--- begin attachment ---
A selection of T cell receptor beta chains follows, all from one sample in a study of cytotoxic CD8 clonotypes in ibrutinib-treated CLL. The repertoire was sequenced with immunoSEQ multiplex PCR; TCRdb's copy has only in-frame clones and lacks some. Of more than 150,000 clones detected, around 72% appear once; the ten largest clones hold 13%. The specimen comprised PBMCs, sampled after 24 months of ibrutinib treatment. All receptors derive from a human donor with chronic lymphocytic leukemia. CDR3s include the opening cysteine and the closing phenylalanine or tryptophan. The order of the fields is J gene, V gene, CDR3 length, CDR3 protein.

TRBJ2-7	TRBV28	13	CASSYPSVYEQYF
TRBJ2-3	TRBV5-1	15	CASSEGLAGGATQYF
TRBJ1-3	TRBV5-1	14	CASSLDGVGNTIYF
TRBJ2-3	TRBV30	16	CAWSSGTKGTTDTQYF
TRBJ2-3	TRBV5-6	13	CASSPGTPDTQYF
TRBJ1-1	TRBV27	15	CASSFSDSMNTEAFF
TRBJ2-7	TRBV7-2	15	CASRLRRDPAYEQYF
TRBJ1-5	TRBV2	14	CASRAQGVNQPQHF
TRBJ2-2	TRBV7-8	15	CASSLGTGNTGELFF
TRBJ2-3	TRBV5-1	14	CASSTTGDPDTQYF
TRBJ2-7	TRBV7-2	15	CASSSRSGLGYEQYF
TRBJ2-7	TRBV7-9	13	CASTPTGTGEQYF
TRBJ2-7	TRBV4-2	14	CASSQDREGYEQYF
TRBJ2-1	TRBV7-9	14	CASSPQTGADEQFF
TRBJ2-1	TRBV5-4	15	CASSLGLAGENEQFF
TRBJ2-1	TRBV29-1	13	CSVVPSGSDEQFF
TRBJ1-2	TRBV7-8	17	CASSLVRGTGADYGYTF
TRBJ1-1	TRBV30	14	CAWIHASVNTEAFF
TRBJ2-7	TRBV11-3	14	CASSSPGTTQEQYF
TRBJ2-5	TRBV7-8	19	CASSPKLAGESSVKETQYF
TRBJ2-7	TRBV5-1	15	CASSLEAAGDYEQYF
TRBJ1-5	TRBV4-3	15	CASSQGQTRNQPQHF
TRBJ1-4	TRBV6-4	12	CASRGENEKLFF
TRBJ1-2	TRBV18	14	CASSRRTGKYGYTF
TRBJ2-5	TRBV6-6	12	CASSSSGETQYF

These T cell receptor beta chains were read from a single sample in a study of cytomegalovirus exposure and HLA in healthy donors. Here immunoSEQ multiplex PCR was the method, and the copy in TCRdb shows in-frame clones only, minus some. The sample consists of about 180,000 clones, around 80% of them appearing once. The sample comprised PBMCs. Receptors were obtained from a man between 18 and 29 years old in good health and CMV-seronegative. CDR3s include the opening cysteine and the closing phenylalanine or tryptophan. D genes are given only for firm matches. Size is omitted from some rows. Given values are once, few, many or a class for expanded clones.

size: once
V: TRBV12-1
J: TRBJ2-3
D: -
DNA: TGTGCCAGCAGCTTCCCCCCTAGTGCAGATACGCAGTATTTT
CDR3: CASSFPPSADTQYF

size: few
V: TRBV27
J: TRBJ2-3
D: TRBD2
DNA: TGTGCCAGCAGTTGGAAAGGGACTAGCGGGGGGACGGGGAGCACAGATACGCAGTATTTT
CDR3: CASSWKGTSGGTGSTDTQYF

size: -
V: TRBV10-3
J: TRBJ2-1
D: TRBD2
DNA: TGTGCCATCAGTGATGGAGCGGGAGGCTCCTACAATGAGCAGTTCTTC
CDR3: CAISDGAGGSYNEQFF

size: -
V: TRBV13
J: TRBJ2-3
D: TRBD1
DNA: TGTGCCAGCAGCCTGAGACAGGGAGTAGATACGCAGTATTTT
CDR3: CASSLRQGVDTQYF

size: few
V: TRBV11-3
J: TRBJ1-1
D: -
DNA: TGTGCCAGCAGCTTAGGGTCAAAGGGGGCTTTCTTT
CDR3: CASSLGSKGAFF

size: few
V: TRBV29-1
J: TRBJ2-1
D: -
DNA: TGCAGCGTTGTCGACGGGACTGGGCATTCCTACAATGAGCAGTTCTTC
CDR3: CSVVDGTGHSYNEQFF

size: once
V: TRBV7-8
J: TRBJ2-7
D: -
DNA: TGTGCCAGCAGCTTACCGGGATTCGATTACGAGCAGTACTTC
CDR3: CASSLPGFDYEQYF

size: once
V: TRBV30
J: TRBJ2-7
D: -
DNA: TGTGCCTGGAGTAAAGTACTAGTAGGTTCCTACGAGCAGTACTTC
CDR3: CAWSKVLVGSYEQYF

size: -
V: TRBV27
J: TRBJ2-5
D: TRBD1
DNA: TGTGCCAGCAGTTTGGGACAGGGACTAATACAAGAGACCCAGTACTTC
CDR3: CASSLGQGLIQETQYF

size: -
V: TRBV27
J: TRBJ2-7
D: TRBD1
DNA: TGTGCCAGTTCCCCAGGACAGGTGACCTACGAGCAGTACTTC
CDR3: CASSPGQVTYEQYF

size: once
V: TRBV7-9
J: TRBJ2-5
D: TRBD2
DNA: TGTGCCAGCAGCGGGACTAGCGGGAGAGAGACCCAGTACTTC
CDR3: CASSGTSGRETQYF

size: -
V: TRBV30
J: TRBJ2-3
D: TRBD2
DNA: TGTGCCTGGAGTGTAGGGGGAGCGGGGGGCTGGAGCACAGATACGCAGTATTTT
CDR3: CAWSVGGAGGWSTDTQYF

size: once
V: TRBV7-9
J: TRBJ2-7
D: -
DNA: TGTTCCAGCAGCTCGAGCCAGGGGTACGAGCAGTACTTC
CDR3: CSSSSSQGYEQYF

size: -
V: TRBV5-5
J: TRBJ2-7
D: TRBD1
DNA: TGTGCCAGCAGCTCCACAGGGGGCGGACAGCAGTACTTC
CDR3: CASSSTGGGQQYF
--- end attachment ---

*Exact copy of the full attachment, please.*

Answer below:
A selection of T cell receptor beta chains follows, all from one sample in a study of cytotoxic CD8 clonotypes in ibrutinib-treated CLL. The repertoire was sequenced with immunoSEQ multiplex PCR; TCRdb's copy has only in-frame clones and lacks some. Of more than 150,000 clones detected, around 72% appear once; the ten largest clones hold 13%. The specimen comprised PBMCs, sampled after 24 months of ibrutinib treatment. All receptors derive from a human donor with chronic lymphocytic leukemia. CDR3s include the opening cysteine and the closing phenylalanine or tryptophan. The order of the fields is J gene, V gene, CDR3 length, CDR3 protein.

TRBJ2-7	TRBV28	13	CASSYPSVYEQYF
TRBJ2-3	TRBV5-1	15	CASSEGLAGGATQYF
TRBJ1-3	TRBV5-1	14	CASSLDGVGNTIYF
TRBJ2-3	TRBV30	16	CAWSSGTKGTTDTQYF
TRBJ2-3	TRBV5-6	13	CASSPGTPDTQYF
TRBJ1-1	TRBV27	15	CASSFSDSMNTEAFF
TRBJ2-7	TRBV7-2	15	CASRLRRDPAYEQYF
TRBJ1-5	TRBV2	14	CASRAQGVNQPQHF
TRBJ2-2	TRBV7-8	15	CASSLGTGNTGELFF
TRBJ2-3	TRBV5-1	14	CASSTTGDPDTQYF
TRBJ2-7	TRBV7-2	15	CASSSRSGLGYEQYF
TRBJ2-7	TRBV7-9	13	CASTPTGTGEQYF
TRBJ2-7	TRBV4-2	14	CASSQDREGYEQYF
TRBJ2-1	TRBV7-9	14	CASSPQTGADEQFF
TRBJ2-1	TRBV5-4	15	CASSLGLAGENEQFF
TRBJ2-1	TRBV29-1	13	CSVVPSGSDEQFF
TRBJ1-2	TRBV7-8	17	CASSLVRGTGADYGYTF
TRBJ1-1	TRBV30	14	CAWIHASVNTEAFF
TRBJ2-7	TRBV11-3	14	CASSSPGTTQEQYF
TRBJ2-5	TRBV7-8	19	CASSPKLAGESSVKETQYF
TRBJ2-7	TRBV5-1	15	CASSLEAAGDYEQYF
TRBJ1-5	TRBV4-3	15	CASSQGQTRNQPQHF
TRBJ1-4	TRBV6-4	12	CASRGENEKLFF
TRBJ1-2	TRBV18	14	CASSRRTGKYGYTF
TRBJ2-5	TRBV6-6	12	CASSSSGETQYF

These T cell receptor beta chains were read from a single sample in a study of cytomegalovirus exposure and HLA in healthy donors. Here immunoSEQ multiplex PCR was the method, and the copy in TCRdb shows in-frame clones only, minus some. The sample consists of about 180,000 clones, around 80% of them appearing once. The sample comprised PBMCs. Receptors were obtained from a man between 18 and 29 years old in good health and CMV-seronegative. CDR3s include the opening cysteine and the closing phenylalanine or tryptophan. D genes are given only for firm matches. Size is omitted from some rows. Given values are once, few, many or a class for expanded clones.

size: once
V: TRBV12-1
J: TRBJ2-3
D: -
DNA: TGTGCCAGCAGCTTCCCCCCTAGTGCAGATACGCAGTATTTT
CDR3: CASSFPPSADTQYF

size: few
V: TRBV27
J: TRBJ2-3
D: TRBD2
DNA: TGTGCCAGCAGTTGGAAAGGGACTAGCGGGGGGACGGGGAGCACAGATACGCAGTATTTT
CDR3: CASSWKGTSGGTGSTDTQYF

size: -
V: TRBV10-3
J: TRBJ2-1
D: TRBD2
DNA: TGTGCCATCAGTGATGGAGCGGGAGGCTCCTACAATGAGCAGTTCTTC
CDR3: CAISDGAGGSYNEQFF

size: -
V: TRBV13
J: TRBJ2-3
D: TRBD1
DNA: TGTGCCAGCAGCCTGAGACAGGGAGTAGATACGCAGTATTTT
CDR3: CASSLRQGVDTQYF

size: few
V: TRBV11-3
J: TRBJ1-1
D: -
DNA: TGTGCCAGCAGCTTAGGGTCAAAGGGGGCTTTCTTT
CDR3: CASSLGSKGAFF

size: few
V: TRBV29-1
J: TRBJ2-1
D: -
DNA: TGCAGCGTTGTCGACGGGACTGGGCATTCCTACAATGAGCAGTTCTTC
CDR3: CSVVDGTGHSYNEQFF

size: once
V: TRBV7-8
J: TRBJ2-7
D: -
DNA: TGTGCCAGCAGCTTACCGGGATTCGATTACGAGCAGTACTTC
CDR3: CASSLPGFDYEQYF

size: once
V: TRBV30
J: TRBJ2-7
D: -
DNA: TGTGCCTGGAGTAAAGTACTAGTAGGTTCCTACGAGCAGTACTTC
CDR3: CAWSKVLVGSYEQYF

size: -
V: TRBV27
J: TRBJ2-5
D: TRBD1
DNA: TGTGCCAGCAGTTTGGGACAGGGACTAATACAAGAGACCCAGTACTTC
CDR3: CASSLGQGLIQETQYF

size: -
V: TRBV27
J: TRBJ2-7
D: TRBD1
DNA: TGTGCCAGTTCCCCAGGACAGGTGACCTACGAGCAGTACTTC
CDR3: CASSPGQVTYEQYF

size: once
V: TRBV7-9
J: TRBJ2-5
D: TRBD2
DNA: TGTGCCAGCAGCGGGACTAGCGGGAGAGAGACCCAGTACTTC
CDR3: CASSGTSGRETQYF

size: -
V: TRBV30
J: TRBJ2-3
D: TRBD2
DNA: TGTGCCTGGAGTGTAGGGGGAGCGGGGGGCTGGAGCACAGATACGCAGTATTTT
CDR3: CAWSVGGAGGWSTDTQYF

size: once
V: TRBV7-9
J: TRBJ2-7
D: -
DNA: TGTTCCAGCAGCTCGAGCCAGGGGTACGAGCAGTACTTC
CDR3: CSSSSSQGYEQYF

size: -
V: TRBV5-5
J: TRBJ2-7
D: TRBD1
DNA: TGTGCCAGCAGCTCCACAGGGGGCGGACAGCAGTACTTC
CDR3: CASSSTGGGQQYF